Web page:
However, once you start to look at the difference in punchiness of the colors, you’ll quickly see the difference. Here’s a photo shot with Kodak Ektar 100 and Kodak Gold 200 which will give you an idea of the increased “color pop” you get with Kodak Ektar 100.

Image Shot with Kodak Ektar 100
Image Shot with Kodak Gold 200

These two images were shot at different locations, but both were shot during golden hour. As you can see, there is a clear difference in saturation levels and the image shot with Ektar 100 has an impressive color pop throughout the entire image. What’s especially noticeable is the difference in the orange tones between the two images. 

When looking at the orange tones, the image shot with Kodak Gold 200 has a more subtle and flat orange tone, while the oranges in the Ektar 100 image are brighter and more vibrant.

Even though the colors of Ektar 100 are impressive, you do have to make sure it’s exposed properly to get the best results. 

Here are two examples of when I didn’t expose the film properly and the lackluster results it produced. The first example is an underexposed frame and the second example is an overexposed frame.

Example #1

Image Example #1 – Shot with Kodak Ektar 100
Image Example #2 – Shot with Kodak Ektar 100

These two images were shot one after another and gives you a good idea about what the colors look like when you slightly underexpose the film. 

Image #1 had the better exposure of the two. In this image, you can see the vibrance of the blues in Melissa’s dress as the warm morning sunlight flows through it.  You can also see the sunlight slightly lighting up her arm which is a nice subtle touch. Although I wish there was more light on her ring, the image overall turned out pretty good.

On the other hand, in image #2, I underexposed most of Melissa’s dress in the photo. As you can see from this image, you aren’t able to see any of the vibrant blues from her dress, and the colors look muddy and grainy.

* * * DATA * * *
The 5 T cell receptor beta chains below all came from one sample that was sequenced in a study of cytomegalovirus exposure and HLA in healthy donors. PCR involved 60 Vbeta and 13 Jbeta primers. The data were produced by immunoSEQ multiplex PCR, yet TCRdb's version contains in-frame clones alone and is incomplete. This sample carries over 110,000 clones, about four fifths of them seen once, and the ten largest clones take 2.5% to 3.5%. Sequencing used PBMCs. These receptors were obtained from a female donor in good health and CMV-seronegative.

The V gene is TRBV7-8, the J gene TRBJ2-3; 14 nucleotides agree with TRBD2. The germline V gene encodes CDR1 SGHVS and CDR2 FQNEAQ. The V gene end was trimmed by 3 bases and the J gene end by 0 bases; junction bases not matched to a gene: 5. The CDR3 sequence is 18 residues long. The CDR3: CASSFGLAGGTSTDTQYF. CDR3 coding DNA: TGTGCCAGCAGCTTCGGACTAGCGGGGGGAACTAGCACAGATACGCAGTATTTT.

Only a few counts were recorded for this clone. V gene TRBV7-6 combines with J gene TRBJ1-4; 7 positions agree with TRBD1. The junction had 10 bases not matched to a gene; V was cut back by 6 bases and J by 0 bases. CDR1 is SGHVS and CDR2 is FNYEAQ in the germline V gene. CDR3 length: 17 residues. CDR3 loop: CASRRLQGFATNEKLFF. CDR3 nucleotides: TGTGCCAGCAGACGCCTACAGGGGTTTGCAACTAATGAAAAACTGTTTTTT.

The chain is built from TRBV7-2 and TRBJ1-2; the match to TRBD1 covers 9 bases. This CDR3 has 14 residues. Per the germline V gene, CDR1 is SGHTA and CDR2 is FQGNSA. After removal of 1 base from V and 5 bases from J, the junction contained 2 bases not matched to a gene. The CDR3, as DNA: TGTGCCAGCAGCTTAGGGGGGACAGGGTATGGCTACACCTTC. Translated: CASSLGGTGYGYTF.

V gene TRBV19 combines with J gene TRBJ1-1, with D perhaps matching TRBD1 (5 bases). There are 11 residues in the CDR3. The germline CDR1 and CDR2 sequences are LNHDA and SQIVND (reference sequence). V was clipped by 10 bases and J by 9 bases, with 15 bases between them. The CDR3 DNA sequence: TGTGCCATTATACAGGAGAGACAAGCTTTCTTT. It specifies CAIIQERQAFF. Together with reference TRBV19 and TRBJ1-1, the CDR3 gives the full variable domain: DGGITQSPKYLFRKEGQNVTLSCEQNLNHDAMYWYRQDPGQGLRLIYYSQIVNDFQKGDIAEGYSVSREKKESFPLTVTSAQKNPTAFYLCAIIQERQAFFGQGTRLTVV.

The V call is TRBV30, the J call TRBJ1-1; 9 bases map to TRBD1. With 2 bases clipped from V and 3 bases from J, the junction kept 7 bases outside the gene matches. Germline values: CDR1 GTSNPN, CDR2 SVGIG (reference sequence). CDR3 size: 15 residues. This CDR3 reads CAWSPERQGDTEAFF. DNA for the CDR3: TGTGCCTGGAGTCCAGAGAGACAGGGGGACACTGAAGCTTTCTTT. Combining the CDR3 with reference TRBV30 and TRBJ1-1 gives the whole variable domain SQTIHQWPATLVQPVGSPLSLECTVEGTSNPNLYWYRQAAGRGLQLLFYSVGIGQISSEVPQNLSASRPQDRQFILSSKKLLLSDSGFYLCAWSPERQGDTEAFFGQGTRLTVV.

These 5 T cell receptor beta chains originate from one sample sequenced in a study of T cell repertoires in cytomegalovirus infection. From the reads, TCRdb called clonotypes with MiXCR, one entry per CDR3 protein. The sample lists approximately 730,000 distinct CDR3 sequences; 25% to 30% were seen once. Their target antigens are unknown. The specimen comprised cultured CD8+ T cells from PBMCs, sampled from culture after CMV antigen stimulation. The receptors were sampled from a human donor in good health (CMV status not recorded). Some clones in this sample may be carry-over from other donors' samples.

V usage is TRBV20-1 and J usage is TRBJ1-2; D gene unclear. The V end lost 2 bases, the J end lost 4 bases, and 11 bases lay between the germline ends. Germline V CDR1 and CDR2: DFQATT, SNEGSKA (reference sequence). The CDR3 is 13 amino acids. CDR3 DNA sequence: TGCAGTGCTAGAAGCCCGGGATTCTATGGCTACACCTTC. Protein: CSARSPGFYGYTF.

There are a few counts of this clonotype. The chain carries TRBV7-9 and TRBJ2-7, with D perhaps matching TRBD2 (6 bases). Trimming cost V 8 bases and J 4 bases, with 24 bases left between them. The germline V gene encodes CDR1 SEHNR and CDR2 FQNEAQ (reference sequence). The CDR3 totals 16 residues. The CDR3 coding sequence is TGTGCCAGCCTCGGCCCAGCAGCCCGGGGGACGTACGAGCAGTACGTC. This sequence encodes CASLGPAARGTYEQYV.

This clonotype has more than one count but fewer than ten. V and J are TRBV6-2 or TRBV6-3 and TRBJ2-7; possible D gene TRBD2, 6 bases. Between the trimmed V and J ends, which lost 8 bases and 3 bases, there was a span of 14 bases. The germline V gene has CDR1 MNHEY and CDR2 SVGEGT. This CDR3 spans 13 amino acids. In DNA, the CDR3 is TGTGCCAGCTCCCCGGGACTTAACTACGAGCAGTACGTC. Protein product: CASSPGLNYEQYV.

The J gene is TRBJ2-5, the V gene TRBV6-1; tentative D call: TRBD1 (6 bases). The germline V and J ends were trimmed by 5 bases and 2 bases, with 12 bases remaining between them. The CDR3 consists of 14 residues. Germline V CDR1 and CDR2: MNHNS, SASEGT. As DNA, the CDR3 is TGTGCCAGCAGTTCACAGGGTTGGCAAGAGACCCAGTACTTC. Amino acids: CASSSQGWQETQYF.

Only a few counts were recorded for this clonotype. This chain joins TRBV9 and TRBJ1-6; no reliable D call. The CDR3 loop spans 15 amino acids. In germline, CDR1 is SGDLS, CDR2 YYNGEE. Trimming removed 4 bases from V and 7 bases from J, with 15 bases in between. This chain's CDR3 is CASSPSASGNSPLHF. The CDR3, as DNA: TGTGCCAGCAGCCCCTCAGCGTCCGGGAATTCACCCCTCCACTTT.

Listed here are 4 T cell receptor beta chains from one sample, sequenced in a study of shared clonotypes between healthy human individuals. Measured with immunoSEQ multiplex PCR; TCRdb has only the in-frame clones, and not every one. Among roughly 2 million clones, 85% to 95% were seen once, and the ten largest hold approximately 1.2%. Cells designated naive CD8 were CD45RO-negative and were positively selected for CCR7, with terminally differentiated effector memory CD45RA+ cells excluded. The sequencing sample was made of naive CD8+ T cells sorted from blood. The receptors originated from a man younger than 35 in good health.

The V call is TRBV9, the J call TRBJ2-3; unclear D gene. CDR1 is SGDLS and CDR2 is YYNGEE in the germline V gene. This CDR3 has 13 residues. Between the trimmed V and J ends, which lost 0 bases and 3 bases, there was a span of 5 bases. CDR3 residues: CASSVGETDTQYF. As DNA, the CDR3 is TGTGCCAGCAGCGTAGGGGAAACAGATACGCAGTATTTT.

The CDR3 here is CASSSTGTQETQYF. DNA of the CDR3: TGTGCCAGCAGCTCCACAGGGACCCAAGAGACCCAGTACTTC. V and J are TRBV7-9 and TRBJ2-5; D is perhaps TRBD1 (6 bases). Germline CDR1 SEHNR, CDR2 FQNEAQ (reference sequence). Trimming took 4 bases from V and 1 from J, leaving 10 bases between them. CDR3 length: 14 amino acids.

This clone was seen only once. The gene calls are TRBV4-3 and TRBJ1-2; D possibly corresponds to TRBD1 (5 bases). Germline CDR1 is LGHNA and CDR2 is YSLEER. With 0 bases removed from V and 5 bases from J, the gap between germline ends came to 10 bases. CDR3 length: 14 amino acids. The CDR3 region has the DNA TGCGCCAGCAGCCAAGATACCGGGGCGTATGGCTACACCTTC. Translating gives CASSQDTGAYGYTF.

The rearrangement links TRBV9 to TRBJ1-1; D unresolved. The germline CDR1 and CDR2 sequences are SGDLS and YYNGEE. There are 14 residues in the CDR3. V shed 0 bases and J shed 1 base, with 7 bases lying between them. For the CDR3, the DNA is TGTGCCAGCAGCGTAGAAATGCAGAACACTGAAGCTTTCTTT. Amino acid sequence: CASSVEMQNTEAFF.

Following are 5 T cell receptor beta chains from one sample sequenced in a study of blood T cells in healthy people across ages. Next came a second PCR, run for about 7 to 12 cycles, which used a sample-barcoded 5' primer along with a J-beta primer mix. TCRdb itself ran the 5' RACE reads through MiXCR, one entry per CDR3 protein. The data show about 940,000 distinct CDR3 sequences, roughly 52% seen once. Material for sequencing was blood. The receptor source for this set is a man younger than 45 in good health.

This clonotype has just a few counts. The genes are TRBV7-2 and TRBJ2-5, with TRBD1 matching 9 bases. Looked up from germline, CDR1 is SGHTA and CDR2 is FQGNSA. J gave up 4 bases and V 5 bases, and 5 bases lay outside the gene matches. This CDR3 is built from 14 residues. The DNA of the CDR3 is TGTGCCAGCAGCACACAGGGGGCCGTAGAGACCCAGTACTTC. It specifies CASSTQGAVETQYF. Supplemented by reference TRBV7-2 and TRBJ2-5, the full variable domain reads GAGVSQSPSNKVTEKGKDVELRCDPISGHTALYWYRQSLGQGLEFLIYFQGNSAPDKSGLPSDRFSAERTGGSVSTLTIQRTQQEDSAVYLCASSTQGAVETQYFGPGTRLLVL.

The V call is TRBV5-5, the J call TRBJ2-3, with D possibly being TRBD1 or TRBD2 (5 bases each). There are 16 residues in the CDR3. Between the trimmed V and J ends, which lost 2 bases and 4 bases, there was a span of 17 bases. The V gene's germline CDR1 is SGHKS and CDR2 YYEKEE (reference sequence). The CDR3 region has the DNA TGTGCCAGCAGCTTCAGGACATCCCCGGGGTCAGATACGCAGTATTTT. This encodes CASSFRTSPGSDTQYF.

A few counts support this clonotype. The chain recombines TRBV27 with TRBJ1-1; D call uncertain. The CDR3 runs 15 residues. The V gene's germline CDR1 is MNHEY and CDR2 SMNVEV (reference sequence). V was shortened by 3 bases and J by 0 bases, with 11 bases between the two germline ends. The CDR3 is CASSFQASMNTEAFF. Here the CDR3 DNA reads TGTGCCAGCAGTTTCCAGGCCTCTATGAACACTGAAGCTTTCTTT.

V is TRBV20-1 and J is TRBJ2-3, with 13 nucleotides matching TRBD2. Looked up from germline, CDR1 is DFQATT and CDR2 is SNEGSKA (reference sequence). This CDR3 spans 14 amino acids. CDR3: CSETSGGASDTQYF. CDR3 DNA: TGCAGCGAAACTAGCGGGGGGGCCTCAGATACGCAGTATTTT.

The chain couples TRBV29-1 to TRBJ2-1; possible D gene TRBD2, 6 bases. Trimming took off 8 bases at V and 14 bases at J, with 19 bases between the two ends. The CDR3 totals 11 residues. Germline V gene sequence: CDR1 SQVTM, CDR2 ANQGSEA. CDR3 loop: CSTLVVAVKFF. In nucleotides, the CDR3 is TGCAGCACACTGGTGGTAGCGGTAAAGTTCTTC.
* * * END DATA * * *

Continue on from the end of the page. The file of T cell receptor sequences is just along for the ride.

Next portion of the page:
Example #2

Image Example #1 – Shot with Kodak Ektar 100
Image Example #2 – Shot with Kodak Ektar 100

These two images were shot in the small town of Silverton, Oregon where we stayed during the Tulip Festival. The main focus of this comparison is to show you how colors render when the film is overexposed.

Image #1 is a properly exposed photo. In this image, the red-orange of the brick building renders very nicely and you can also see the vibrant greens from the highway sign. 

On the other hand, image #2 is over-exposed. As you can see in this example, the red-orange in the brick building is washed out and it does not have the same vibrance as you see in example #1.

Film Speed

Kodak Ektar 100 is a 100-speed film stock which is its biggest disadvantage when compared to the budget Kodak film stocks like Kodak Gold and Kodak ColorPlus which are 200-speed or the premium Kodak Portra which is a 400-speed film stock

At ISO 100 speed, you’re pretty limited on shooting in different lighting conditions and will have to stick to bright sunny days unless you’re using a tripod. On cloudy days, it’s still possible to use 100-speed film, but you won’t get the best results as Ektar 100 performs best with sunlight.

Indoor photography is also possible too but realistically, you’re only going to get good results if there is a lot of natural light flowing through the window in combination with a wide aperture and slow shutter speed. Here’s an image of Sushi sleeping on a bed next to a window to give you an idea of how Ektar 100 renders colors when used indoors.

Latitude of Film Stock

Underexposed Image Shot with Kodak Ektar 100

Kodak Ektar 100 has limited exposure latitude as it is a 100-speed film. At ISO 100, it’s half the speed of the budget Kodak Gold and Kodak ColorPlus and only 1/4 the speed of the premium Kodak Potra 400.